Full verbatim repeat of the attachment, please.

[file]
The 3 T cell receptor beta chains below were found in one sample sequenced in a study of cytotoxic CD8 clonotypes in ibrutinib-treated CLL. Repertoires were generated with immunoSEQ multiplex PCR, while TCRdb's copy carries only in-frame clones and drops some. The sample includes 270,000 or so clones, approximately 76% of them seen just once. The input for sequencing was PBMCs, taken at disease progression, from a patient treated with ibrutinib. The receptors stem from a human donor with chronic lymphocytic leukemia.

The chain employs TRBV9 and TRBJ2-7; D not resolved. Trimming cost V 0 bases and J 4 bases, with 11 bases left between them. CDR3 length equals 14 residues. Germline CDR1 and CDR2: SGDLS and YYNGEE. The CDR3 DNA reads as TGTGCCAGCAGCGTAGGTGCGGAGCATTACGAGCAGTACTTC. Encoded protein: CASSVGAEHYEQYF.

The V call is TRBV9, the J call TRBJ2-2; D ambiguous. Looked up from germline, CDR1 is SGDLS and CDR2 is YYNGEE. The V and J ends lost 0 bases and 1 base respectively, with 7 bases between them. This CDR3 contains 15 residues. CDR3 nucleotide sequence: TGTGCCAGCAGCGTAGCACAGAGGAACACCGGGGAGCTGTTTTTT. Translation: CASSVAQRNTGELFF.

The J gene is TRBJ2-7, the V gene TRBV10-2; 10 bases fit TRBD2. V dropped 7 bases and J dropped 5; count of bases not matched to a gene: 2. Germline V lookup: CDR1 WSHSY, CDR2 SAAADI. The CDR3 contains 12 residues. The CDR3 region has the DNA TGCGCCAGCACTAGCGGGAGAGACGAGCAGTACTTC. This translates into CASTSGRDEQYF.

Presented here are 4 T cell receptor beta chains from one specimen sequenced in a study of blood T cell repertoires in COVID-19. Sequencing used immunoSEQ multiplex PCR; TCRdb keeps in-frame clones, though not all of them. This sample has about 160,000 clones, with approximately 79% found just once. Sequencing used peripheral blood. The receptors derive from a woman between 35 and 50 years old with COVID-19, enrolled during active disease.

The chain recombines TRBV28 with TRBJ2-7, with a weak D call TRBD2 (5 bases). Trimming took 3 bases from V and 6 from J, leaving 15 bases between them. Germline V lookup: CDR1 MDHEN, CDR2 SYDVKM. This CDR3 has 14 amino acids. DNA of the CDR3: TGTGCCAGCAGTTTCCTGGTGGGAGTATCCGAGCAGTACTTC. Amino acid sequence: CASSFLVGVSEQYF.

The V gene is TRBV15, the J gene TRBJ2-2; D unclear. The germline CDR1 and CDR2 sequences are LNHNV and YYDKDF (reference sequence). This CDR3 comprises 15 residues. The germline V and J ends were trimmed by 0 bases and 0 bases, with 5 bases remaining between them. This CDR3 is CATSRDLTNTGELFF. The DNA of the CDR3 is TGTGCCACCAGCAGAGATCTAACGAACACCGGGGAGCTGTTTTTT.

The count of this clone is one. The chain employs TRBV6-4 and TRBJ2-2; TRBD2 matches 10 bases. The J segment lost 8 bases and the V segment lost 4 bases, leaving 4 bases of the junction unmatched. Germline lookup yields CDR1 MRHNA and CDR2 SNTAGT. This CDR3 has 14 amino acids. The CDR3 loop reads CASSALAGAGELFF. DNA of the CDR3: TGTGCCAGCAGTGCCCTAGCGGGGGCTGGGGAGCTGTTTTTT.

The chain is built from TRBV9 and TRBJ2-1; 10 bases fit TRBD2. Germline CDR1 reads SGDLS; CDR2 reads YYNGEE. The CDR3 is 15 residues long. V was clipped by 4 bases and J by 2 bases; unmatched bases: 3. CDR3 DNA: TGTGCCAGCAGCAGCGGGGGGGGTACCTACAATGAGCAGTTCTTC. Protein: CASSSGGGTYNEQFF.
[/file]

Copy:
The 3 T cell receptor beta chains below were found in one sample sequenced in a study of cytotoxic CD8 clonotypes in ibrutinib-treated CLL. Repertoires were generated with immunoSEQ multiplex PCR, while TCRdb's copy carries only in-frame clones and drops some. The sample includes 270,000 or so clones, approximately 76% of them seen just once. The input for sequencing was PBMCs, taken at disease progression, from a patient treated with ibrutinib. The receptors stem from a human donor with chronic lymphocytic leukemia.

The chain employs TRBV9 and TRBJ2-7; D not resolved. Trimming cost V 0 bases and J 4 bases, with 11 bases left between them. CDR3 length equals 14 residues. Germline CDR1 and CDR2: SGDLS and YYNGEE. The CDR3 DNA reads as TGTGCCAGCAGCGTAGGTGCGGAGCATTACGAGCAGTACTTC. Encoded protein: CASSVGAEHYEQYF.

The V call is TRBV9, the J call TRBJ2-2; D ambiguous. Looked up from germline, CDR1 is SGDLS and CDR2 is YYNGEE. The V and J ends lost 0 bases and 1 base respectively, with 7 bases between them. This CDR3 contains 15 residues. CDR3 nucleotide sequence: TGTGCCAGCAGCGTAGCACAGAGGAACACCGGGGAGCTGTTTTTT. Translation: CASSVAQRNTGELFF.

The J gene is TRBJ2-7, the V gene TRBV10-2; 10 bases fit TRBD2. V dropped 7 bases and J dropped 5; count of bases not matched to a gene: 2. Germline V lookup: CDR1 WSHSY, CDR2 SAAADI. The CDR3 contains 12 residues. The CDR3 region has the DNA TGCGCCAGCACTAGCGGGAGAGACGAGCAGTACTTC. This translates into CASTSGRDEQYF.

Presented here are 4 T cell receptor beta chains from one specimen sequenced in a study of blood T cell repertoires in COVID-19. Sequencing used immunoSEQ multiplex PCR; TCRdb keeps in-frame clones, though not all of them. This sample has about 160,000 clones, with approximately 79% found just once. Sequencing used peripheral blood. The receptors derive from a woman between 35 and 50 years old with COVID-19, enrolled during active disease.

The chain recombines TRBV28 with TRBJ2-7, with a weak D call TRBD2 (5 bases). Trimming took 3 bases from V and 6 from J, leaving 15 bases between them. Germline V lookup: CDR1 MDHEN, CDR2 SYDVKM. This CDR3 has 14 amino acids. DNA of the CDR3: TGTGCCAGCAGTTTCCTGGTGGGAGTATCCGAGCAGTACTTC. Amino acid sequence: CASSFLVGVSEQYF.

The V gene is TRBV15, the J gene TRBJ2-2; D unclear. The germline CDR1 and CDR2 sequences are LNHNV and YYDKDF (reference sequence). This CDR3 comprises 15 residues. The germline V and J ends were trimmed by 0 bases and 0 bases, with 5 bases remaining between them. This CDR3 is CATSRDLTNTGELFF. The DNA of the CDR3 is TGTGCCACCAGCAGAGATCTAACGAACACCGGGGAGCTGTTTTTT.

The count of this clone is one. The chain employs TRBV6-4 and TRBJ2-2; TRBD2 matches 10 bases. The J segment lost 8 bases and the V segment lost 4 bases, leaving 4 bases of the junction unmatched. Germline lookup yields CDR1 MRHNA and CDR2 SNTAGT. This CDR3 has 14 amino acids. The CDR3 loop reads CASSALAGAGELFF. DNA of the CDR3: TGTGCCAGCAGTGCCCTAGCGGGGGCTGGGGAGCTGTTTTTT.

The chain is built from TRBV9 and TRBJ2-1; 10 bases fit TRBD2. Germline CDR1 reads SGDLS; CDR2 reads YYNGEE. The CDR3 is 15 residues long. V was clipped by 4 bases and J by 2 bases; unmatched bases: 3. CDR3 DNA: TGTGCCAGCAGCAGCGGGGGGGGTACCTACAATGAGCAGTTCTTC. Protein: CASSSGGGTYNEQFF.